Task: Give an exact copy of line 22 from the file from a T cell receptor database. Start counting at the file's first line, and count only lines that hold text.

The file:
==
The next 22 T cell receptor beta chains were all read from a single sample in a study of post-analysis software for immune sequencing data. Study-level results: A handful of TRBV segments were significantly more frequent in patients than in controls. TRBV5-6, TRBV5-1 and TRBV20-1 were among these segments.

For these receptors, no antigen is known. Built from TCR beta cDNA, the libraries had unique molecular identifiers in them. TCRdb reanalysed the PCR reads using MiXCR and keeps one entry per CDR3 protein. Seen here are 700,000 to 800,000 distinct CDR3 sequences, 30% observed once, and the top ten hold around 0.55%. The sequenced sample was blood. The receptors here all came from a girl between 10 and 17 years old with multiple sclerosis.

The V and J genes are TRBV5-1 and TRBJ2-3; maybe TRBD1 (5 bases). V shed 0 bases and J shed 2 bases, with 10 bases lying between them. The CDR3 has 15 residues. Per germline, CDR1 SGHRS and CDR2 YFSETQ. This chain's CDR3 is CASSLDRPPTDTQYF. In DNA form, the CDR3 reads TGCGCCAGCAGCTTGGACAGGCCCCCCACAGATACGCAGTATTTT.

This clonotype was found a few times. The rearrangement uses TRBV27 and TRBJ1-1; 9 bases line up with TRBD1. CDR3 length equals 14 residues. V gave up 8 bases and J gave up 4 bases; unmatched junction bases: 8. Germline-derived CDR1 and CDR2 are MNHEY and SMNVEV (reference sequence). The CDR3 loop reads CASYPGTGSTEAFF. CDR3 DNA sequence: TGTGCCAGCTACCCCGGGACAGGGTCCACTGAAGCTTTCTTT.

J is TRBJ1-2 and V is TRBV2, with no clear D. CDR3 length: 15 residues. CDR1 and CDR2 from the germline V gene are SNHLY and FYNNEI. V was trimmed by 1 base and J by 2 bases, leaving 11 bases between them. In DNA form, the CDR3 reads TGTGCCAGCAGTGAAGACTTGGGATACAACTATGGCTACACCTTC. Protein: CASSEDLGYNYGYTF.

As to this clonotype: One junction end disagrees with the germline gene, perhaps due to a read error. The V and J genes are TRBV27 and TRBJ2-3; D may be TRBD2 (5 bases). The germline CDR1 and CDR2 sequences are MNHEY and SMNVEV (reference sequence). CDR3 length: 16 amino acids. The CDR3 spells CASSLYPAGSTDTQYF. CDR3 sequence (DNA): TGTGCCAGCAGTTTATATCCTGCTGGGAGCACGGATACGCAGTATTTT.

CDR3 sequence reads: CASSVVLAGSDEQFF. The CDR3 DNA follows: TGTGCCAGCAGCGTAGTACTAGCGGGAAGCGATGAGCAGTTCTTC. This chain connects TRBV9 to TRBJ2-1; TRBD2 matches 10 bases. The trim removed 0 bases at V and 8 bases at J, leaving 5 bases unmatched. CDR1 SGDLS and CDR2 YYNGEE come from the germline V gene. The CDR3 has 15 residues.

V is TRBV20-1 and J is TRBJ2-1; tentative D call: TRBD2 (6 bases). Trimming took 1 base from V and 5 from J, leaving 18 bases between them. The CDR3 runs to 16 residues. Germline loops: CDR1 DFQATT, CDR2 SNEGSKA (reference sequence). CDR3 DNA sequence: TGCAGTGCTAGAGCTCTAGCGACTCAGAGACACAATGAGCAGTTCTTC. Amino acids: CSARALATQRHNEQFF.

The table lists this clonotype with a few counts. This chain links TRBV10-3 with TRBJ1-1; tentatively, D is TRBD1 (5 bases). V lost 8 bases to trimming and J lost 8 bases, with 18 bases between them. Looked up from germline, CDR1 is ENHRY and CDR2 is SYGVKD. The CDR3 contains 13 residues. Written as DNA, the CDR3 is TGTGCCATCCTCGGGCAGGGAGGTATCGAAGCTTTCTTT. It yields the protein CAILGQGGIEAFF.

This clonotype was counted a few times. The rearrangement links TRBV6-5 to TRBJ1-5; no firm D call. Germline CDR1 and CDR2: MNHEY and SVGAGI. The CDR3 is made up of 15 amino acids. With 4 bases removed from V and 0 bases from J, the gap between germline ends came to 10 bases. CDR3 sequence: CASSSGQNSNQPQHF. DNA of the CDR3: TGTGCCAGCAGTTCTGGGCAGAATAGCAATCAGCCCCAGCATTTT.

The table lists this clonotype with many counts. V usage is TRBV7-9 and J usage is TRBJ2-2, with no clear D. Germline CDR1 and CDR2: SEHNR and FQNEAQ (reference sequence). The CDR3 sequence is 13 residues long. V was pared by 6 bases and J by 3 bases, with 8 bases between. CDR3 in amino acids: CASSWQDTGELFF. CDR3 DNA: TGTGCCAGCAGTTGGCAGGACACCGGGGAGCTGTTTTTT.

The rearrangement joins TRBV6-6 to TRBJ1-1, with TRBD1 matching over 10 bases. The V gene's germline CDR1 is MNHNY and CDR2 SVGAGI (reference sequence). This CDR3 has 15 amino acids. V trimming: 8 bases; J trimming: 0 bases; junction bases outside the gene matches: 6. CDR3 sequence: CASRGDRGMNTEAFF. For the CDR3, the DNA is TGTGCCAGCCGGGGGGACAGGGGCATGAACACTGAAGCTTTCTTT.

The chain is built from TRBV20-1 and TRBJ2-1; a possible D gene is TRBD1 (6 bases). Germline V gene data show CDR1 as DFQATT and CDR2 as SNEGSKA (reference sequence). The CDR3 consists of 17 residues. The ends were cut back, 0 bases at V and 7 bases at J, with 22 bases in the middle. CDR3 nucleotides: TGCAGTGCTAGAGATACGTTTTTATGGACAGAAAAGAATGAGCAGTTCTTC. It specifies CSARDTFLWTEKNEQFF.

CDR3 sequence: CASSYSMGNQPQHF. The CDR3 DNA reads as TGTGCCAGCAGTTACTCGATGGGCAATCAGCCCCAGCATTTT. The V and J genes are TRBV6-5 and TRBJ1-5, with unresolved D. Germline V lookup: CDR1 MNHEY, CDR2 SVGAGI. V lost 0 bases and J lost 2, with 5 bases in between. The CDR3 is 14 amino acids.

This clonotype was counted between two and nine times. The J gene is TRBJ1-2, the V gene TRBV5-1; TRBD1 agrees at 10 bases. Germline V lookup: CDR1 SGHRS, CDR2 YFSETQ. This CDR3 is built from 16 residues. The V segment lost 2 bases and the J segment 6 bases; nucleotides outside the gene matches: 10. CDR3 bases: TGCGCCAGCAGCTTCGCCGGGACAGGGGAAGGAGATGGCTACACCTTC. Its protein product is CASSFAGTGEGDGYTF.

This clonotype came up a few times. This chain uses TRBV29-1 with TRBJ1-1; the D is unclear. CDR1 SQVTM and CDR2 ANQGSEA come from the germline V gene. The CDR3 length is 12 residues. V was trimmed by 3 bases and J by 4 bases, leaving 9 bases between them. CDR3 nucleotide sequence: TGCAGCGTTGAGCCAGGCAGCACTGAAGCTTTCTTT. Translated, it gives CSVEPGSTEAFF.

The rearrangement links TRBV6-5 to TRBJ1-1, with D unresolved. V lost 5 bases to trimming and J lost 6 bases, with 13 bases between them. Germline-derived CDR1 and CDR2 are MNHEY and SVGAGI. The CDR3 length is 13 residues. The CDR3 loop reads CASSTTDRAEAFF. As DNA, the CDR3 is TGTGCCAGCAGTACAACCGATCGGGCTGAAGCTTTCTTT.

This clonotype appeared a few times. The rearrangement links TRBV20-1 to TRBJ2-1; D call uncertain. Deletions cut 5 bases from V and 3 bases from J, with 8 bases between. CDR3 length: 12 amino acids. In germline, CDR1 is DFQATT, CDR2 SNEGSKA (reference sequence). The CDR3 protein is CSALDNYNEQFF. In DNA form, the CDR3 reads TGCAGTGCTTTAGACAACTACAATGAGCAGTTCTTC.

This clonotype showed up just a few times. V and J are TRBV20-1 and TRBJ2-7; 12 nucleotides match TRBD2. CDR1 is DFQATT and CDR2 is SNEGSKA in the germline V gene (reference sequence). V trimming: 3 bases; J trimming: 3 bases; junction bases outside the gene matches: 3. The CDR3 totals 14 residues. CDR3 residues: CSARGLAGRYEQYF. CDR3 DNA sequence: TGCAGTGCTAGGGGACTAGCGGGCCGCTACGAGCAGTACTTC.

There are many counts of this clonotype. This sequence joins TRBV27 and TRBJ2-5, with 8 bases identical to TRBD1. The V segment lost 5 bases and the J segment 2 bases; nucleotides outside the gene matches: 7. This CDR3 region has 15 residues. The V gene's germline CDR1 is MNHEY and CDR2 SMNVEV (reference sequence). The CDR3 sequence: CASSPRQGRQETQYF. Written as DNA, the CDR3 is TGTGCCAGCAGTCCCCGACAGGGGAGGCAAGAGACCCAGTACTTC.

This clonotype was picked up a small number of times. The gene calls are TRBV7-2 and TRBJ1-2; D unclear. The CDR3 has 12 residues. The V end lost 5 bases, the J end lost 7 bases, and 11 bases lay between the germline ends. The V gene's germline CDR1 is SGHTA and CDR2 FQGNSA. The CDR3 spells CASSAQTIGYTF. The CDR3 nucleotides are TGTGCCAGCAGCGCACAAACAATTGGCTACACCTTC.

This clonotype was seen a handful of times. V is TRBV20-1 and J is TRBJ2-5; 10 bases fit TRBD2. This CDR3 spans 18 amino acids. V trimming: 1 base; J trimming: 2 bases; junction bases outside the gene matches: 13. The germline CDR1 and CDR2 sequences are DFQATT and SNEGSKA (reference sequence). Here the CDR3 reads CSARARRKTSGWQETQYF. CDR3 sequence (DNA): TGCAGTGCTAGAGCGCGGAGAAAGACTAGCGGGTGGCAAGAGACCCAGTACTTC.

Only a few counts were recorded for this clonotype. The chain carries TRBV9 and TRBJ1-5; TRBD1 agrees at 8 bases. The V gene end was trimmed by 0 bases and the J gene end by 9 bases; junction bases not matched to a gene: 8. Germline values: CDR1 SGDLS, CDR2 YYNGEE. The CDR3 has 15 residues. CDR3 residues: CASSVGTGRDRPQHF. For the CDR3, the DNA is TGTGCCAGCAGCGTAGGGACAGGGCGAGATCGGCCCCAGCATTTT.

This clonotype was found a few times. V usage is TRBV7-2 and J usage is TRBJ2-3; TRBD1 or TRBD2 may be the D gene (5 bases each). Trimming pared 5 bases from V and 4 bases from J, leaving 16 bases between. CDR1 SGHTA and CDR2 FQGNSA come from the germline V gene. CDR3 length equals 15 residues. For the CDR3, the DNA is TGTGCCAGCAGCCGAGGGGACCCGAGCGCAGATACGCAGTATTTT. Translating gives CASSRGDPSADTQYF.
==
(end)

This clonotype was seen a handful of times. V is TRBV20-1 and J is TRBJ2-5; 10 bases fit TRBD2. This CDR3 spans 18 amino acids. V trimming: 1 base; J trimming: 2 bases; junction bases outside the gene matches: 13. The germline CDR1 and CDR2 sequences are DFQATT and SNEGSKA (reference sequence). Here the CDR3 reads CSARARRKTSGWQETQYF. CDR3 sequence (DNA): TGCAGTGCTAGAGCGCGGAGAAAGACTAGCGGGTGGCAAGAGACCCAGTACTTC.